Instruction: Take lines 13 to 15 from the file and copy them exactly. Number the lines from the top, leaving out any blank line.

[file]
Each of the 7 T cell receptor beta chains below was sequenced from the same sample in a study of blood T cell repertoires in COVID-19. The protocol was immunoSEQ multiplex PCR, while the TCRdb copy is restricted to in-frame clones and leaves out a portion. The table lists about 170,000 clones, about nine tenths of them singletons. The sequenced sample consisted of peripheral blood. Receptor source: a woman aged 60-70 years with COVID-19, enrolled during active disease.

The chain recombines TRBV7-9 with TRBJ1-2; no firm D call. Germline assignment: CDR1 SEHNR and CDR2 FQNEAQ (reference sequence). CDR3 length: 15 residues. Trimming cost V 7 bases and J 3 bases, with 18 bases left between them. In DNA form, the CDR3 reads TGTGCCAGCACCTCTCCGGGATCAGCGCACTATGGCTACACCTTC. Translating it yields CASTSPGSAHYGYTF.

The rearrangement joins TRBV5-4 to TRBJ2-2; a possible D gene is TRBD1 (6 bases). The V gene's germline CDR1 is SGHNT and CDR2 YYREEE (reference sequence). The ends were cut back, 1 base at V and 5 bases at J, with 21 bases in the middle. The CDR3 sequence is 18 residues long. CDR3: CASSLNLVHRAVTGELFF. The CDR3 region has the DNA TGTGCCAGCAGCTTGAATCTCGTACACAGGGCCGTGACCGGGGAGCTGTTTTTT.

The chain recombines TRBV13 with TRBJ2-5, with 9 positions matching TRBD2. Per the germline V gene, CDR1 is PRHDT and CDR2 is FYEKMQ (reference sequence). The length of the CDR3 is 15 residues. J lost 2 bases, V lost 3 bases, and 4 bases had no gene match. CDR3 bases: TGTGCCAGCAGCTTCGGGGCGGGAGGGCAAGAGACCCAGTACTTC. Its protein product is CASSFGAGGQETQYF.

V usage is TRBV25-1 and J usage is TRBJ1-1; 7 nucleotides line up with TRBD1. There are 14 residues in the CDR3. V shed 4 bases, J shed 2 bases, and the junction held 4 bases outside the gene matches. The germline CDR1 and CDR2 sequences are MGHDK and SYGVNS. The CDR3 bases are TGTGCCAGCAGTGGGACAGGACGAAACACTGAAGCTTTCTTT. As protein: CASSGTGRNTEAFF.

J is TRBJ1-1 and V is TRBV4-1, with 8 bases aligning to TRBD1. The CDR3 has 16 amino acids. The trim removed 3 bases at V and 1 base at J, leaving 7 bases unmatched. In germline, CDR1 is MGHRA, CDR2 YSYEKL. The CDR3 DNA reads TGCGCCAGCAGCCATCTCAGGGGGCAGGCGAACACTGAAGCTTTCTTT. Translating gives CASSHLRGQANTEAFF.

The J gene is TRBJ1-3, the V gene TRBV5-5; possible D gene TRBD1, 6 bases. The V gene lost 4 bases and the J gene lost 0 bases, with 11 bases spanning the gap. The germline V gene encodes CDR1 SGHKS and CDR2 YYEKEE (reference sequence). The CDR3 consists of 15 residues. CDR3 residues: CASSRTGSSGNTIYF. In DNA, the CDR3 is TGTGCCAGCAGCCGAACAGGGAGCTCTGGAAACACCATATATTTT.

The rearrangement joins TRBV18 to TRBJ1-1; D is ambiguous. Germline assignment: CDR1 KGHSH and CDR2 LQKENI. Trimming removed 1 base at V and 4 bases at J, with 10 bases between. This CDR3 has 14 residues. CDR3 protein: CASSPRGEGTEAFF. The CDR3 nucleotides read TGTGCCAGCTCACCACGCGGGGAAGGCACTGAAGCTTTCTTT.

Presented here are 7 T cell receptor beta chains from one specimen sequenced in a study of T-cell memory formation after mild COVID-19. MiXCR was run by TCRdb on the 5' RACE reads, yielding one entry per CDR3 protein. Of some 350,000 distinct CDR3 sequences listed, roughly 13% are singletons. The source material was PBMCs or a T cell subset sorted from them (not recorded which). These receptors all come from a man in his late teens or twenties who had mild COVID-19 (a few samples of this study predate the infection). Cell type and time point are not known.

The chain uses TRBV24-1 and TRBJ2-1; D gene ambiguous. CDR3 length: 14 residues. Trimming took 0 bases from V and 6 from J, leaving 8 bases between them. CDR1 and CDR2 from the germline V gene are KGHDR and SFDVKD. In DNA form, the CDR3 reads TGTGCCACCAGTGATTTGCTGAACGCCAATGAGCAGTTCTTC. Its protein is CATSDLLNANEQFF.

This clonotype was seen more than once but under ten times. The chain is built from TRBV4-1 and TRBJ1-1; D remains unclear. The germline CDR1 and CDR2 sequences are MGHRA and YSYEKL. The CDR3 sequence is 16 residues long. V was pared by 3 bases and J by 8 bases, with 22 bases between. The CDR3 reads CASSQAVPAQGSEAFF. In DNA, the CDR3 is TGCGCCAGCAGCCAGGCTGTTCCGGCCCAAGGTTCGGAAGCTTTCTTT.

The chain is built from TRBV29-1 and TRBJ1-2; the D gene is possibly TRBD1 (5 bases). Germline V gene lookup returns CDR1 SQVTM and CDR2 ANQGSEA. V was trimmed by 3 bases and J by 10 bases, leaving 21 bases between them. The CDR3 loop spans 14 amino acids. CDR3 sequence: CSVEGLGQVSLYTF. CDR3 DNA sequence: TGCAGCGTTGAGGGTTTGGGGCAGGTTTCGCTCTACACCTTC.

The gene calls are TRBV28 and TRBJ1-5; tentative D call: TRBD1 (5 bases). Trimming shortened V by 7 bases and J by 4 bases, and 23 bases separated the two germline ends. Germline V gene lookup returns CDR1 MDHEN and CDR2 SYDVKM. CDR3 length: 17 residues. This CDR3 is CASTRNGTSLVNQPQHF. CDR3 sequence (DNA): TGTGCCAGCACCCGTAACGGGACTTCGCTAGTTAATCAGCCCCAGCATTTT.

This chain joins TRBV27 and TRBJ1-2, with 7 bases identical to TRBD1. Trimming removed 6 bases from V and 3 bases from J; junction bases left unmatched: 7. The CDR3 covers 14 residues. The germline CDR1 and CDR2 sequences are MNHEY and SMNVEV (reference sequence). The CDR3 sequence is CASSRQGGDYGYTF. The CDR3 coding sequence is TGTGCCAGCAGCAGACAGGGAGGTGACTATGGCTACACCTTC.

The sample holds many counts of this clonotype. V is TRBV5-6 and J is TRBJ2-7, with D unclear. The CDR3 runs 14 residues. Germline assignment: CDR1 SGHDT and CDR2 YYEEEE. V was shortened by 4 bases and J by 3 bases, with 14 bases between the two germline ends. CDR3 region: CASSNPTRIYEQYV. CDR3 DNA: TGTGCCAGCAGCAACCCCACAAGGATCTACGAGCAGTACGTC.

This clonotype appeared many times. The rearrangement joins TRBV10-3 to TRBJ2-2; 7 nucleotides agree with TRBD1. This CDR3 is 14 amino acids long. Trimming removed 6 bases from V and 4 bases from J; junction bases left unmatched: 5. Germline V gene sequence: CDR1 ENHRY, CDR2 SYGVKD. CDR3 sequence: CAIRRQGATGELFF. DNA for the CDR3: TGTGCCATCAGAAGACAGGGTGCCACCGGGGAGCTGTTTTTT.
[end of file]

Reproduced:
The gene calls are TRBV28 and TRBJ1-5; tentative D call: TRBD1 (5 bases). Trimming shortened V by 7 bases and J by 4 bases, and 23 bases separated the two germline ends. Germline V gene lookup returns CDR1 MDHEN and CDR2 SYDVKM. CDR3 length: 17 residues. This CDR3 is CASTRNGTSLVNQPQHF. CDR3 sequence (DNA): TGTGCCAGCACCCGTAACGGGACTTCGCTAGTTAATCAGCCCCAGCATTTT.

This chain joins TRBV27 and TRBJ1-2, with 7 bases identical to TRBD1. Trimming removed 6 bases from V and 3 bases from J; junction bases left unmatched: 7. The CDR3 covers 14 residues. The germline CDR1 and CDR2 sequences are MNHEY and SMNVEV (reference sequence). The CDR3 sequence is CASSRQGGDYGYTF. The CDR3 coding sequence is TGTGCCAGCAGCAGACAGGGAGGTGACTATGGCTACACCTTC.

The sample holds many counts of this clonotype. V is TRBV5-6 and J is TRBJ2-7, with D unclear. The CDR3 runs 14 residues. Germline assignment: CDR1 SGHDT and CDR2 YYEEEE. V was shortened by 4 bases and J by 3 bases, with 14 bases between the two germline ends. CDR3 region: CASSNPTRIYEQYV. CDR3 DNA: TGTGCCAGCAGCAACCCCACAAGGATCTACGAGCAGTACGTC.